Rust Guide: Evaluating multilinear extensions via Lagrange interpolation

This is an unofficial & unaudited Rust implementation of algorithms in Dr. Thaler’s Proofs, Arguments, & ZK book.

Nicole Zhu
Year of Zero Knowledge
3 min readMay 15, 2022


This week we learned why multilinear extensions are useful for interactive proofs.

Source: Lemma 3.6 in

In short, and in egregious laymen terms, multilinear extensions give us the ability to both (1) distance amplify a polynomial f , into f~, which can be evaluated by the Verifier and (2) still keep the new f~ as a low degree polynomial.

(1) ensures that prover can’t convincingly lie about knowing f , by just providing random evaluations on some other bad f’

(2) ensures efficient runtimes for both Prover and Verifier operations


Let’s implement the Lagrange interpolation of multilinear polynomials 3 different ways.

To follow the notation in the following tutorial, please reference starting lemma 3.6 in Dr. Thaler’s book linked here.

The full implementation with tests & benchmarking can be found here:

Necessary caveat: I’m neither a mathematician nor a Rust expert. Suggestions for improvement are always welcome! 🥰

Method 1: slow

In a rote approach, we stream over the evaluation table f(w) and sum up the resulting computation on each evaluation element.

Within the computation for each evaluation, we first retrieve the correct notation of w in {0,1}^v. For example, the following gives us 8->[1,0,0,0]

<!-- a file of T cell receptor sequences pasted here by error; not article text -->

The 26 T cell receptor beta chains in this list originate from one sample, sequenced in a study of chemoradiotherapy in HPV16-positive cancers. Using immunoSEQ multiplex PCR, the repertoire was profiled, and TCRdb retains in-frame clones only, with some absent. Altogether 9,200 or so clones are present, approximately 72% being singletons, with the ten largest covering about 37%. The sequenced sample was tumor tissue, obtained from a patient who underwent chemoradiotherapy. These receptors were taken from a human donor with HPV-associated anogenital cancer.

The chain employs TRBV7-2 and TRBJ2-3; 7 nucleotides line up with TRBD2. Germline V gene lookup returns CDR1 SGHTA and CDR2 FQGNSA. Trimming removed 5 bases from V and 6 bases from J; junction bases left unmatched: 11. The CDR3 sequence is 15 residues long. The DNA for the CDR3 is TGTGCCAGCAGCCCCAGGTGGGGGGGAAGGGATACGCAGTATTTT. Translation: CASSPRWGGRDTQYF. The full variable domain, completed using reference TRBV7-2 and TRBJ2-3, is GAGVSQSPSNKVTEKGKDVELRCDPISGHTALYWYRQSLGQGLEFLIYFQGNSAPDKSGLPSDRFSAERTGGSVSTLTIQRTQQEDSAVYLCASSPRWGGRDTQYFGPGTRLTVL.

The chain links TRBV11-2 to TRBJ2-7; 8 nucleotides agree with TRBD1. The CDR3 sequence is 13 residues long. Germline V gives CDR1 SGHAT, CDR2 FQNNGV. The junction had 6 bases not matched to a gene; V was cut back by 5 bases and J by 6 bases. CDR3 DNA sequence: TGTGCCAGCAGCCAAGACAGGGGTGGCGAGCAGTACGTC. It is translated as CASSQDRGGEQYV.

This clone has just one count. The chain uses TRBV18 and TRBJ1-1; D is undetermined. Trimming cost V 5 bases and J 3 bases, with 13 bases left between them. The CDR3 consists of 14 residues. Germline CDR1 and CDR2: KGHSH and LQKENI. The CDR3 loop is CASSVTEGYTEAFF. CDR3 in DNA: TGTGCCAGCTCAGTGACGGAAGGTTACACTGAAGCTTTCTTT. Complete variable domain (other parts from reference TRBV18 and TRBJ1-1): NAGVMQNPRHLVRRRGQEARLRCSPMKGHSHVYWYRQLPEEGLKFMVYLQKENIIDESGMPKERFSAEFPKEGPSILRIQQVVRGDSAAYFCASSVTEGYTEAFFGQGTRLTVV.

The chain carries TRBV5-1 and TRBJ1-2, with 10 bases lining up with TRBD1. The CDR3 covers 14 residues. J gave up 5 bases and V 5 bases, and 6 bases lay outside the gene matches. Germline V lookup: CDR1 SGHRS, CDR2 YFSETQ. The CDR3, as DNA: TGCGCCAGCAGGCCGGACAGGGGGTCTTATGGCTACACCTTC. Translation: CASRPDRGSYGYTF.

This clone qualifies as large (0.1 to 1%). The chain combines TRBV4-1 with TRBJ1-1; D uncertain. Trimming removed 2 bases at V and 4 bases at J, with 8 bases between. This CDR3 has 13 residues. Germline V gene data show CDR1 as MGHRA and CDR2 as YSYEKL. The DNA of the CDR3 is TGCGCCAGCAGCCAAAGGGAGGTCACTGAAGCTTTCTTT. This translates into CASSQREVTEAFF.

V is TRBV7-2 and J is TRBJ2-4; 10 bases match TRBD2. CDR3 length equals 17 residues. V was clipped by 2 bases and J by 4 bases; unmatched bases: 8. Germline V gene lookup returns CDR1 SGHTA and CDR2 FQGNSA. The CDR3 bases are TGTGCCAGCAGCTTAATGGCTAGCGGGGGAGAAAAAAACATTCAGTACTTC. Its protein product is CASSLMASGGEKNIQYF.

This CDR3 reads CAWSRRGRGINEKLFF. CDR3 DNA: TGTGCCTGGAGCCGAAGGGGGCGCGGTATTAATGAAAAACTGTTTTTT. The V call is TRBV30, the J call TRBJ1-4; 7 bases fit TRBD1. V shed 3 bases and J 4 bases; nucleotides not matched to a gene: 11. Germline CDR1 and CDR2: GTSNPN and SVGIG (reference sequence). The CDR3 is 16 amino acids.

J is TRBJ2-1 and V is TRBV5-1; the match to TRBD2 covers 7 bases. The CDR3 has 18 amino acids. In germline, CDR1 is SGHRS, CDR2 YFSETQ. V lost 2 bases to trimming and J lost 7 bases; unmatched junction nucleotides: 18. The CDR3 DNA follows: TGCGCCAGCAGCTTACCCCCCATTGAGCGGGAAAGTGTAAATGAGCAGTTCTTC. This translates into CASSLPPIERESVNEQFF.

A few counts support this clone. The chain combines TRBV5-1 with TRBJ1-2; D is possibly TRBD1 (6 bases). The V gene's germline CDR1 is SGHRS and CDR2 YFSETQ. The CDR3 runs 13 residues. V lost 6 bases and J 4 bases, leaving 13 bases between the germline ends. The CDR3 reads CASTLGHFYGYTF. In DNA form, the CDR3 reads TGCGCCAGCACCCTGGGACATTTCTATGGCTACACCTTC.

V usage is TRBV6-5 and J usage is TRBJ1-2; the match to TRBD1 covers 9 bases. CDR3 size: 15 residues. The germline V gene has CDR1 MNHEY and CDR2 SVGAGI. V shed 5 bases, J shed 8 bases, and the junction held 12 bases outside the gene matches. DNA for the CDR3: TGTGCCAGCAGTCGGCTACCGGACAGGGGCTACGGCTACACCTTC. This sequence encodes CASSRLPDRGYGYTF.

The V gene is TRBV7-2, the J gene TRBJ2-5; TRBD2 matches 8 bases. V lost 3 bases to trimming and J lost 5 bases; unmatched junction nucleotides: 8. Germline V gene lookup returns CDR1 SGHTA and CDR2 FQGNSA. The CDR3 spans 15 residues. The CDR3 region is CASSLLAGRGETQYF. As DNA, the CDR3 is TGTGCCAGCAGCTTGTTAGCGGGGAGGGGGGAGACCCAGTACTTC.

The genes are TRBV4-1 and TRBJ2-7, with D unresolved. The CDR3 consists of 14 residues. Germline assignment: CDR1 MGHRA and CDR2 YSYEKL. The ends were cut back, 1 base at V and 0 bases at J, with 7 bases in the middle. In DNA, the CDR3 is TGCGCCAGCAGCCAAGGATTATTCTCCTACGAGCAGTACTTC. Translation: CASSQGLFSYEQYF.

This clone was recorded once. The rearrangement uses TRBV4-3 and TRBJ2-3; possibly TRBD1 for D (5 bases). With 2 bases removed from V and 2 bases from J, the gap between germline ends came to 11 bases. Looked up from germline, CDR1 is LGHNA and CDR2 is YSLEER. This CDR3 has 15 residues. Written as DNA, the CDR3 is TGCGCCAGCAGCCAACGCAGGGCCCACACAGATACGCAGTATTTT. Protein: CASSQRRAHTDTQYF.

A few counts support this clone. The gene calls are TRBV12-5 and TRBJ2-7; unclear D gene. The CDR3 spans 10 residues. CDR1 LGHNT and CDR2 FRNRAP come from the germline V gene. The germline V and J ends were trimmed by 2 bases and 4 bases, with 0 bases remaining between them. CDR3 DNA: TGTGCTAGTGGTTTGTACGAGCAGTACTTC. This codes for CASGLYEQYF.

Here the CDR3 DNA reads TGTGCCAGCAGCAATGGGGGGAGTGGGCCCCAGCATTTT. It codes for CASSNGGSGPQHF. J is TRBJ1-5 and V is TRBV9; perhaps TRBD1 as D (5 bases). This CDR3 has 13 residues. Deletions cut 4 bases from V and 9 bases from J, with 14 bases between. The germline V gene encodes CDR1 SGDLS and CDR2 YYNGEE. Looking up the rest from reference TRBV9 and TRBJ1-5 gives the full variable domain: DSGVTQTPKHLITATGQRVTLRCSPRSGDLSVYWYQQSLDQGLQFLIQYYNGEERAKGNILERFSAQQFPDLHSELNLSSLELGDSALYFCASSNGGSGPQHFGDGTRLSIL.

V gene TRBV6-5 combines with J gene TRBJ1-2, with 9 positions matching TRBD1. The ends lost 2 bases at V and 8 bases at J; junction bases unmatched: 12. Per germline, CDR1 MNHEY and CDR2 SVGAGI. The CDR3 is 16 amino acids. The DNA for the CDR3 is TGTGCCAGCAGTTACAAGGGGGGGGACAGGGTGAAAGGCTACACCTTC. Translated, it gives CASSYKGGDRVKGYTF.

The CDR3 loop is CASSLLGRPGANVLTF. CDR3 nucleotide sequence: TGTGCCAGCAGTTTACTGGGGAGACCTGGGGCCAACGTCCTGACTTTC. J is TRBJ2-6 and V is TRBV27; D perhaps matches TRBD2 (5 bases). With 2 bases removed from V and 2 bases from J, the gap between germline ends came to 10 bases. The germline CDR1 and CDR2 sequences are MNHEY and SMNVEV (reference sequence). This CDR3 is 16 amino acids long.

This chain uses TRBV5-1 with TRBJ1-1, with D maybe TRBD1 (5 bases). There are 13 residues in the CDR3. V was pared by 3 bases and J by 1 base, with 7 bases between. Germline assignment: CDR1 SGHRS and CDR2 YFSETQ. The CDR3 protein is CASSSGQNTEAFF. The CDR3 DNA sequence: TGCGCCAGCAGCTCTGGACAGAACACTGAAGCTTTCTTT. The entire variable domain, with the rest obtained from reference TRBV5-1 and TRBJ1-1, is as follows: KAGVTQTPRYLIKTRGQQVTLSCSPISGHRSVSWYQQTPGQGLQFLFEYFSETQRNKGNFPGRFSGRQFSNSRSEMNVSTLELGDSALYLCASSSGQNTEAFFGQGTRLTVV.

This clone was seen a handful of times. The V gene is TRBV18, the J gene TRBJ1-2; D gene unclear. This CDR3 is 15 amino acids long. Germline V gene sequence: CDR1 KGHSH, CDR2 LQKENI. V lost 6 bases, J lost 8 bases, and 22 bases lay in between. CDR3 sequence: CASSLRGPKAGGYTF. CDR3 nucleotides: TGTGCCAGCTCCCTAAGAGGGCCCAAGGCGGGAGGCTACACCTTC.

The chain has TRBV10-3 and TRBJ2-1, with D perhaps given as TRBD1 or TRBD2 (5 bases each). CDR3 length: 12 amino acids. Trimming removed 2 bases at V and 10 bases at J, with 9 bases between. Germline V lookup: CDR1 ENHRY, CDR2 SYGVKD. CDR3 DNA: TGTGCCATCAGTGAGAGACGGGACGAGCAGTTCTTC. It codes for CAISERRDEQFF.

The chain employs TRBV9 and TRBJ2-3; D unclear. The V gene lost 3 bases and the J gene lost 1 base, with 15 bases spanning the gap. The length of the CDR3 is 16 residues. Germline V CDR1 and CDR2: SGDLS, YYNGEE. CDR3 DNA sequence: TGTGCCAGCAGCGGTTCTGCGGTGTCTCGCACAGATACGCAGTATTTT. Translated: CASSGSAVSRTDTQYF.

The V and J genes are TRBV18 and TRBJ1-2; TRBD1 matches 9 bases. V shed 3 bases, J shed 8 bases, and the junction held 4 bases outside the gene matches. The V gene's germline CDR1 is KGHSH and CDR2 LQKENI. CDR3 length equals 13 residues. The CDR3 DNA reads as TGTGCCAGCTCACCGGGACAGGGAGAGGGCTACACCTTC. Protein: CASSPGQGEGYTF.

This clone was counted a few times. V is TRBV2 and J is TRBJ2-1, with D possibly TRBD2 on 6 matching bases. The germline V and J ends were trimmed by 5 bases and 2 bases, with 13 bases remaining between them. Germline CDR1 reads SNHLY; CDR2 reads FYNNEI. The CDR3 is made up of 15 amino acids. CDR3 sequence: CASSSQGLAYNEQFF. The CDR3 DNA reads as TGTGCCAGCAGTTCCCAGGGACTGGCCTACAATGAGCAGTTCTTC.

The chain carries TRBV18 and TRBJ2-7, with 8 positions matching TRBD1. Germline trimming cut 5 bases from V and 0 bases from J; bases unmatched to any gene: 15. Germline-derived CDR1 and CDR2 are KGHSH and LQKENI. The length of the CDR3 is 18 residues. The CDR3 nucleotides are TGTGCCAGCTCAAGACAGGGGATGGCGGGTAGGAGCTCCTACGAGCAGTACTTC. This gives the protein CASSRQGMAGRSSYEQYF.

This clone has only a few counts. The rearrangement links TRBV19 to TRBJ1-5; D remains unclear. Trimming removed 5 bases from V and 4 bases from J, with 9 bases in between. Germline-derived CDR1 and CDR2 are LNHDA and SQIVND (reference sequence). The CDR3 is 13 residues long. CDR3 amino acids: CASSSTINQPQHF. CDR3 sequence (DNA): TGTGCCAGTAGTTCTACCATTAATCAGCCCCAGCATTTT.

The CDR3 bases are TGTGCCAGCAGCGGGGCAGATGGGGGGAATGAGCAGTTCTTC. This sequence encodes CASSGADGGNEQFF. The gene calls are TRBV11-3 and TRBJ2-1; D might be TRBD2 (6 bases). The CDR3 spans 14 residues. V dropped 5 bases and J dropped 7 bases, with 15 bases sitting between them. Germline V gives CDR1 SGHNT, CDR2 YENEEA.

Then we compute its χ by iterating over the vector w and r (verifier input), calculating each step of χ:(xiwi +(1−xi)(1−wi)) at all vector positionsi.

This implementation is O(v* 2^v). When benchmarked using a function f mapping {0, 1}^2 to the field F5, we get a median runtime of 1,402 ns per iteration.

Method 2: stream (lemma 3.7)

Lemma 3.7 presents a more space efficient way of streaming over f(w), which can be achieved by making slow_mle recursive.

Source: Proof of Lemma 3.7 in

This is implemented as:

And to invoke this, we simply do:

This implementation is also O(v* 2^v) runtime but with a space improvement at O(logn).

When benchmarked using a function f mapping {0, 1}^2 to the field F5, we get a median runtime of 1,312 ns per iteration.

Method 3: dynamic (lemma 3.8)

Lemma 3.8 memoizes the computations χ and provides it as a look up table later used in the (figure 3.1) summation step.

The intuition is that, for example, the χ for w=[0,0,0] & w=[0,0,1]both involve calculating χ for w=[0,0].

In fact, the χ for w=[0,0,0] is just χ for w=[00] times (1-r_i).

A modified visual of figure 3.3 in

So we can memoize and avoid recomputing intermediate χ values as we build the lookup table.

Here, we use recursion to achieve memoization.

Finally, we invoke the function to build the χ look up table and compute the inner dot product of f~ (figure 3.1).

This implementation only has a linear runtime of O(2^v), albeit with a space utilization of O(n).

Benchmarked against methods 1 and 2, method 3 yields a huge runtime improvement (for v=2 on a field F5).

For v=2, Fp = 5

To quote the book, the main takeaway from all of this is really that:

Multivariate polynomials with ultra-low degree in each variable turn out to be especially useful when designing interactive proofs with small communication and fast verification. [Thaler, pg. 28]


This is a completely unrelated photo that I just like.